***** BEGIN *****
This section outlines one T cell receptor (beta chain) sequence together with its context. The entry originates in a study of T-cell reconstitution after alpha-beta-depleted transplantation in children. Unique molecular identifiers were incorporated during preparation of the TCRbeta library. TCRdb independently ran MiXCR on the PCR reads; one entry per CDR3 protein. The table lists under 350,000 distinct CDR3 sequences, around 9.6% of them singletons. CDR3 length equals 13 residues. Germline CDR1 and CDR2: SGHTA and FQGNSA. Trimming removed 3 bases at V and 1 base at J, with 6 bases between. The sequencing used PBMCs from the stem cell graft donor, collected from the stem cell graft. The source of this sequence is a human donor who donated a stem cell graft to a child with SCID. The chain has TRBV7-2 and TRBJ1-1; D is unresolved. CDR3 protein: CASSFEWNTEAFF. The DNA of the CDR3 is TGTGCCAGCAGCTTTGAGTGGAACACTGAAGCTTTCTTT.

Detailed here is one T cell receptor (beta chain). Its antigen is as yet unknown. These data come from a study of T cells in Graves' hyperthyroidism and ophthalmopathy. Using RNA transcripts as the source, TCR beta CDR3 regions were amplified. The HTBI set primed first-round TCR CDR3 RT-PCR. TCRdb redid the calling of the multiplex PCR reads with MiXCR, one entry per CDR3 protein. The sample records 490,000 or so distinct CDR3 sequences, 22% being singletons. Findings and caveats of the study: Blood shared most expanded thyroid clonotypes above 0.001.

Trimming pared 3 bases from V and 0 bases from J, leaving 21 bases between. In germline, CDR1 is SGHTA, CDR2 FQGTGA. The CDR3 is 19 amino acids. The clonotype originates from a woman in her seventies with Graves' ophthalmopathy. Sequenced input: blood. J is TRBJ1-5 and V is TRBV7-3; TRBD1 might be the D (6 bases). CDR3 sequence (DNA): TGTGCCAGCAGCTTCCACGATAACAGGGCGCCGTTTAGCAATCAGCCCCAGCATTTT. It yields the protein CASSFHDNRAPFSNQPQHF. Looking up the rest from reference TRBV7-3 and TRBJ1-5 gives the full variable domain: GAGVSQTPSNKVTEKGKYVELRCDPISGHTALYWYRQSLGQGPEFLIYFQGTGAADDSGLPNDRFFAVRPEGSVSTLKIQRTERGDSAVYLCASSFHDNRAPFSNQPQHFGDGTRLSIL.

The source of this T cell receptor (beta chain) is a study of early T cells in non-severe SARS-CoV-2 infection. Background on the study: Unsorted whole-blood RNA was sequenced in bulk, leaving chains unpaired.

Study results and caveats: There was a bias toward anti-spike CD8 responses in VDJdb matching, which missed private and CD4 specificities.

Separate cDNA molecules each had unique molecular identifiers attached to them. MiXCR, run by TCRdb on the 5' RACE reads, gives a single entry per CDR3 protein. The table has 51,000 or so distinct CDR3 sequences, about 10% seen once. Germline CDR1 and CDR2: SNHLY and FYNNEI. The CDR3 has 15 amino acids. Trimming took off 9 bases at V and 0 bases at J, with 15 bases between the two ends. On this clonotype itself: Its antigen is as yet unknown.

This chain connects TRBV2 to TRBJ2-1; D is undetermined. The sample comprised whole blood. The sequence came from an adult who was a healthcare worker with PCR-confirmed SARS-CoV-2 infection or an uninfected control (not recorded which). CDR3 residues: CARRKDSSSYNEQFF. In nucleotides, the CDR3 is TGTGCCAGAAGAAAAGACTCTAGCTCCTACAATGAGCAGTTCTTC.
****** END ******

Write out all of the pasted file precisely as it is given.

This section outlines one T cell receptor (beta chain) sequence together with its context. The entry originates in a study of T-cell reconstitution after alpha-beta-depleted transplantation in children. Unique molecular identifiers were incorporated during preparation of the TCRbeta library. TCRdb independently ran MiXCR on the PCR reads; one entry per CDR3 protein. The table lists under 350,000 distinct CDR3 sequences, around 9.6% of them singletons. CDR3 length equals 13 residues. Germline CDR1 and CDR2: SGHTA and FQGNSA. Trimming removed 3 bases at V and 1 base at J, with 6 bases between. The sequencing used PBMCs from the stem cell graft donor, collected from the stem cell graft. The source of this sequence is a human donor who donated a stem cell graft to a child with SCID. The chain has TRBV7-2 and TRBJ1-1; D is unresolved. CDR3 protein: CASSFEWNTEAFF. The DNA of the CDR3 is TGTGCCAGCAGCTTTGAGTGGAACACTGAAGCTTTCTTT.

Detailed here is one T cell receptor (beta chain). Its antigen is as yet unknown. These data come from a study of T cells in Graves' hyperthyroidism and ophthalmopathy. Using RNA transcripts as the source, TCR beta CDR3 regions were amplified. The HTBI set primed first-round TCR CDR3 RT-PCR. TCRdb redid the calling of the multiplex PCR reads with MiXCR, one entry per CDR3 protein. The sample records 490,000 or so distinct CDR3 sequences, 22% being singletons. Findings and caveats of the study: Blood shared most expanded thyroid clonotypes above 0.001.

Trimming pared 3 bases from V and 0 bases from J, leaving 21 bases between. In germline, CDR1 is SGHTA, CDR2 FQGTGA. The CDR3 is 19 amino acids. The clonotype originates from a woman in her seventies with Graves' ophthalmopathy. Sequenced input: blood. J is TRBJ1-5 and V is TRBV7-3; TRBD1 might be the D (6 bases). CDR3 sequence (DNA): TGTGCCAGCAGCTTCCACGATAACAGGGCGCCGTTTAGCAATCAGCCCCAGCATTTT. It yields the protein CASSFHDNRAPFSNQPQHF. Looking up the rest from reference TRBV7-3 and TRBJ1-5 gives the full variable domain: GAGVSQTPSNKVTEKGKYVELRCDPISGHTALYWYRQSLGQGPEFLIYFQGTGAADDSGLPNDRFFAVRPEGSVSTLKIQRTERGDSAVYLCASSFHDNRAPFSNQPQHFGDGTRLSIL.

The source of this T cell receptor (beta chain) is a study of early T cells in non-severe SARS-CoV-2 infection. Background on the study: Unsorted whole-blood RNA was sequenced in bulk, leaving chains unpaired.

Study results and caveats: There was a bias toward anti-spike CD8 responses in VDJdb matching, which missed private and CD4 specificities.

Separate cDNA molecules each had unique molecular identifiers attached to them. MiXCR, run by TCRdb on the 5' RACE reads, gives a single entry per CDR3 protein. The table has 51,000 or so distinct CDR3 sequences, about 10% seen once. Germline CDR1 and CDR2: SNHLY and FYNNEI. The CDR3 has 15 amino acids. Trimming took off 9 bases at V and 0 bases at J, with 15 bases between the two ends. On this clonotype itself: Its antigen is as yet unknown.

This chain connects TRBV2 to TRBJ2-1; D is undetermined. The sample comprised whole blood. The sequence came from an adult who was a healthcare worker with PCR-confirmed SARS-CoV-2 infection or an uninfected control (not recorded which). CDR3 residues: CARRKDSSSYNEQFF. In nucleotides, the CDR3 is TGTGCCAGAAGAAAAGACTCTAGCTCCTACAATGAGCAGTTCTTC.